Who’s been sleeping in her bed?
Ray Proctor’s wife Carol got around. When she’s found brutally stabbed to death in Mansell Quinn’s house, it’s assumed he killed his lover. His wife, Rebecca, and their kids, Andrea and Simon, change their name to Lowe and move out; his drinking buddies, Will Thorpe and the cuckolded Ray, fail to support his alibi. After confessing, Quinn goes off to Sudbury Prison until his release 13 years later, when the Derbyshire CID—DS Diane Fry in charge, with the grunt work done by DC Ben Cooper (Dancing with the Virgins, 2001, etc.), whose late father first arrested Quinn—warn interested parties that he may come gunning for them. Soon enough, Rebecca Lowe dies; Simon is bashed; Thorpe comes to an ignominious end; and a crossbow goes missing from Proctor’s lock box at his caravan park. Further, there are myths—maybe more than myths—about cadavers surfacing in the bends of the Peak Caverns. Cooper wrestles with his father’s heroic reputation while two other sons of disputed parentage antagonize their dads and Fry grapples with her own familial problems, including a sister recovering from heroin addiction. A rapprochement, a near-escape and a final interrogation of a son close Cooper and Fry’s fifth case.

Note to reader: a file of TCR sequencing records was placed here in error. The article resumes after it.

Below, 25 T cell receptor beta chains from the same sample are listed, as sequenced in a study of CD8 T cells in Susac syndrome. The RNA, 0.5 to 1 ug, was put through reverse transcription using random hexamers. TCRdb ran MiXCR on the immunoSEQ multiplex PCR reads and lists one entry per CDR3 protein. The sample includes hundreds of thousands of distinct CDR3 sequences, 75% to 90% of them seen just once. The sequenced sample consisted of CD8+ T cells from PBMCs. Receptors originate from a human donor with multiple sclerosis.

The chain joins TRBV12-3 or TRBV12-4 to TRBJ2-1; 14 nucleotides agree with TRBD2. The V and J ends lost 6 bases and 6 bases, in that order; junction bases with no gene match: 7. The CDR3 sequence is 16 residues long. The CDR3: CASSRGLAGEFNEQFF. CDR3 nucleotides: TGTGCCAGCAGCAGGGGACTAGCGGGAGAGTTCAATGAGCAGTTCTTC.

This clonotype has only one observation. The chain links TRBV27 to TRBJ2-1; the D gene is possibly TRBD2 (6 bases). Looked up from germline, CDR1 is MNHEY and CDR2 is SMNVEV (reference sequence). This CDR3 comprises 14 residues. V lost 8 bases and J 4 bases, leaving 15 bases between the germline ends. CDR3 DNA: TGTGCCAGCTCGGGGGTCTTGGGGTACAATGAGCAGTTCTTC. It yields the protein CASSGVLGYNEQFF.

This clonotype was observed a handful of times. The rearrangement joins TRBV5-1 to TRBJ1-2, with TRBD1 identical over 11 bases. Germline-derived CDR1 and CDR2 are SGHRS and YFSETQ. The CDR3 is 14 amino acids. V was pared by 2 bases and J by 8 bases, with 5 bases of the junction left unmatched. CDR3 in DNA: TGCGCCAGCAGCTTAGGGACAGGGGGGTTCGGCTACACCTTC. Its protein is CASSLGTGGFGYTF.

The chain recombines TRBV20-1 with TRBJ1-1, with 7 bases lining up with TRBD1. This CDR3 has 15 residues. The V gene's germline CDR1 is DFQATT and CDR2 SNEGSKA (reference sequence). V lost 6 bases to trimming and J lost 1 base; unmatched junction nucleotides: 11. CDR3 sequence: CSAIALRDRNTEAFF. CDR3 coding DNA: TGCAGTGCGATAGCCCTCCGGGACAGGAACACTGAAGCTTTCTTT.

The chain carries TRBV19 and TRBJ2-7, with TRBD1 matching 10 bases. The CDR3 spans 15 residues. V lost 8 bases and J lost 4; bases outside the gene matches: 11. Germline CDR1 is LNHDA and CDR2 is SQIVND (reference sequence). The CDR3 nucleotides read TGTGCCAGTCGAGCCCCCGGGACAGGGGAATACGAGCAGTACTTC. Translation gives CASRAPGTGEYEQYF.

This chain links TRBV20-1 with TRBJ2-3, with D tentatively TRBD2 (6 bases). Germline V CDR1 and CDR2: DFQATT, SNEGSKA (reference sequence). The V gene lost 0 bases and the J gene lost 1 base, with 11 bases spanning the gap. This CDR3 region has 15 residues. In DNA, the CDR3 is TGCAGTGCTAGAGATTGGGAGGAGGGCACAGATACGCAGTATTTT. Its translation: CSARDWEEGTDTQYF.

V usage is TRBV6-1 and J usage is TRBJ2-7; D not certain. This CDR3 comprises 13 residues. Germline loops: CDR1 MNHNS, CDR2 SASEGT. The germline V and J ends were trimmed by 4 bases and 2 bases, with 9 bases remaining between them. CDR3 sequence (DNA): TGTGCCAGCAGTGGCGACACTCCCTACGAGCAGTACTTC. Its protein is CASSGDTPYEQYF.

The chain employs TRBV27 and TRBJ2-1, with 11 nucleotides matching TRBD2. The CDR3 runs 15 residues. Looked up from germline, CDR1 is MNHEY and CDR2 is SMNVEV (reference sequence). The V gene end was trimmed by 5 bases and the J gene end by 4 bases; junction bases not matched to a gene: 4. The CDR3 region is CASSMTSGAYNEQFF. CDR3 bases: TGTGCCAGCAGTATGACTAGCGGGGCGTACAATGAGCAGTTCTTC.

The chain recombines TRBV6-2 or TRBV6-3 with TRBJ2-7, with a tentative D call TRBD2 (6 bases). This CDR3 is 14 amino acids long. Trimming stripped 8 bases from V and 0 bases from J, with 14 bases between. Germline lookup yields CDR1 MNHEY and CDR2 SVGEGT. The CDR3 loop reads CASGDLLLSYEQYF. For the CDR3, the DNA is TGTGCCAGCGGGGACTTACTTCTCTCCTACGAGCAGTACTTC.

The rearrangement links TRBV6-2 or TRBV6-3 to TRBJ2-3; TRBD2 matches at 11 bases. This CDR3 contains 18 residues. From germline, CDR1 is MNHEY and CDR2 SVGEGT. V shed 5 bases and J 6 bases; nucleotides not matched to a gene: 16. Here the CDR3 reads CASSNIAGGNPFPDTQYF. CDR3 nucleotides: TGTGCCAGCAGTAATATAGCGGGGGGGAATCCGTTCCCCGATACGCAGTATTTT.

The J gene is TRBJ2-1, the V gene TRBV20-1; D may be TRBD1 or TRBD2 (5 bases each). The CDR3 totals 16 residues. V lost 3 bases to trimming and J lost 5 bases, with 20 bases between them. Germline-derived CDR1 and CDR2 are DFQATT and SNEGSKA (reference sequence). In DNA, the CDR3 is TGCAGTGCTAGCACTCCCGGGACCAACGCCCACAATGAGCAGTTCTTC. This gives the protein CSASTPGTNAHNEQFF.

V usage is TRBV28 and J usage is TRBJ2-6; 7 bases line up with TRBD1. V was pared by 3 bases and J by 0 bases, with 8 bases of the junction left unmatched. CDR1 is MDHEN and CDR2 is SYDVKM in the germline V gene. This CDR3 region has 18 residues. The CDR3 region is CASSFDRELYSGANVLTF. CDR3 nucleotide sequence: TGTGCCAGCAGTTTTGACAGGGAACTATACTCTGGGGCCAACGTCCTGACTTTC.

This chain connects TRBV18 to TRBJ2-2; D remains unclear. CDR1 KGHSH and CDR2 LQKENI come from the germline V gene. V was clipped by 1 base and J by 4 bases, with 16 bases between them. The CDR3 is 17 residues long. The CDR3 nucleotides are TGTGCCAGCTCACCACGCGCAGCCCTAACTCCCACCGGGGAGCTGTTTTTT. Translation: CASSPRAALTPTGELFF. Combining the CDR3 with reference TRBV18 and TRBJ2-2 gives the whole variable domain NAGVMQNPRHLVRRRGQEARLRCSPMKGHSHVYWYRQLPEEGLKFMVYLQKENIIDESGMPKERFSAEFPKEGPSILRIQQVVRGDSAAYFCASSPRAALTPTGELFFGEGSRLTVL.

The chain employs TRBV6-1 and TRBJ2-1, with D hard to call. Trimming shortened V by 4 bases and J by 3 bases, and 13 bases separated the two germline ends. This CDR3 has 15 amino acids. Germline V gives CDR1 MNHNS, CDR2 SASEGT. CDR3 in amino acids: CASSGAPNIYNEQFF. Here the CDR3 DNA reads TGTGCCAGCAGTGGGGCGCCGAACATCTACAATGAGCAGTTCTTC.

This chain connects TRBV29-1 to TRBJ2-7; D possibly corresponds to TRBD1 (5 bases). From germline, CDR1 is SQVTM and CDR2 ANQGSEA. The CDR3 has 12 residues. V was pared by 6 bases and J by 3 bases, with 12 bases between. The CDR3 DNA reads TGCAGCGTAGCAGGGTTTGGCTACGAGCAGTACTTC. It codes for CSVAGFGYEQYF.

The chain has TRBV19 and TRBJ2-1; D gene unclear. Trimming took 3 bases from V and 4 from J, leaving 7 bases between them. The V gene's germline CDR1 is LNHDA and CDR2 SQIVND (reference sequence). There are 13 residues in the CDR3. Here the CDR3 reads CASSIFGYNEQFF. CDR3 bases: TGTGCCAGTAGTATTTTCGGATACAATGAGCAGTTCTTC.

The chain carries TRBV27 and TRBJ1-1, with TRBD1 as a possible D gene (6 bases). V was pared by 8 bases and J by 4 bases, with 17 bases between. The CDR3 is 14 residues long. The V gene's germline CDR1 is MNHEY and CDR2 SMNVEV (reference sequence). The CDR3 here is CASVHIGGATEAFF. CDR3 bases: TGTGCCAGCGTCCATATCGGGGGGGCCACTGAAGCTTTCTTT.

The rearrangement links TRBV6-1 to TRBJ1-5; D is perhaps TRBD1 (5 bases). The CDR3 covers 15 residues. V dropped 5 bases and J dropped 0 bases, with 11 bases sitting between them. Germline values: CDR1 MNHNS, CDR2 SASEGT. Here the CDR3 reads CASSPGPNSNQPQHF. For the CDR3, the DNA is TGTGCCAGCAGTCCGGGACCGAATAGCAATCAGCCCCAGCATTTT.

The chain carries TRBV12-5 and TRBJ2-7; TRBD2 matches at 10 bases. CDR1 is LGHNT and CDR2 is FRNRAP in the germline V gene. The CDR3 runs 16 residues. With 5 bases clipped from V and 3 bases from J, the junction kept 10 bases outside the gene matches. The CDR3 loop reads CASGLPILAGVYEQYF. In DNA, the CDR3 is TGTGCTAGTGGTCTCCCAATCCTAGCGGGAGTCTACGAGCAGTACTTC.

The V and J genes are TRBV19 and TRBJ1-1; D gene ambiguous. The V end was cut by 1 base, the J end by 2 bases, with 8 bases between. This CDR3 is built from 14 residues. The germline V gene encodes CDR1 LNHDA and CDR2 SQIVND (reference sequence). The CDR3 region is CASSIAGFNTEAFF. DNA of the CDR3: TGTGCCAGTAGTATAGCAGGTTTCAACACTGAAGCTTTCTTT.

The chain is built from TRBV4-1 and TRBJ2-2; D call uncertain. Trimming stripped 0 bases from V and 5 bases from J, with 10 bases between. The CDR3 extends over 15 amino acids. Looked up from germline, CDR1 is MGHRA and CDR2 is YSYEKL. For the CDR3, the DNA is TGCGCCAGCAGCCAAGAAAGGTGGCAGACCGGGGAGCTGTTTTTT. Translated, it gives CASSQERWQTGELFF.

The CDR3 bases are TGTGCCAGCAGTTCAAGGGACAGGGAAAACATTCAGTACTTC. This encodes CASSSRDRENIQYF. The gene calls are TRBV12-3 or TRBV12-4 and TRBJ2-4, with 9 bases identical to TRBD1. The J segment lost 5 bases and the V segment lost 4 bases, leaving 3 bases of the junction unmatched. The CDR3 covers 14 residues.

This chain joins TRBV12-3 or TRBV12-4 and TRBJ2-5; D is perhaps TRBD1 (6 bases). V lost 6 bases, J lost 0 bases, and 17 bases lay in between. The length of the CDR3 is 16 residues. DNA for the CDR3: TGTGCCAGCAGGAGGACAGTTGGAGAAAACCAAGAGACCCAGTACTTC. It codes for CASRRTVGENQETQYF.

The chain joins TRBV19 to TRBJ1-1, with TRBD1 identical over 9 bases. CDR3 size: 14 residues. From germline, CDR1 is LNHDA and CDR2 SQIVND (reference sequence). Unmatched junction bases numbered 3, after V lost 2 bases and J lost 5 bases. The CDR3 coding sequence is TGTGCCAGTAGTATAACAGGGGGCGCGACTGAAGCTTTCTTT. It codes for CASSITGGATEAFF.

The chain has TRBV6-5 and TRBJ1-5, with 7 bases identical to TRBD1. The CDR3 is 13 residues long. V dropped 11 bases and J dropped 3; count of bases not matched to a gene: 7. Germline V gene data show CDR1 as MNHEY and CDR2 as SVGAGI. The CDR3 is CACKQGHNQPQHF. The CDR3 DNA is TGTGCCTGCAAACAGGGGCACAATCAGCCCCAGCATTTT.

Elizabeth George fans will queue up for this one. It’s suitably wordy; its continuing characters have uneasy relationships and secretive pasts; and it raises melodrama to middlebrow art.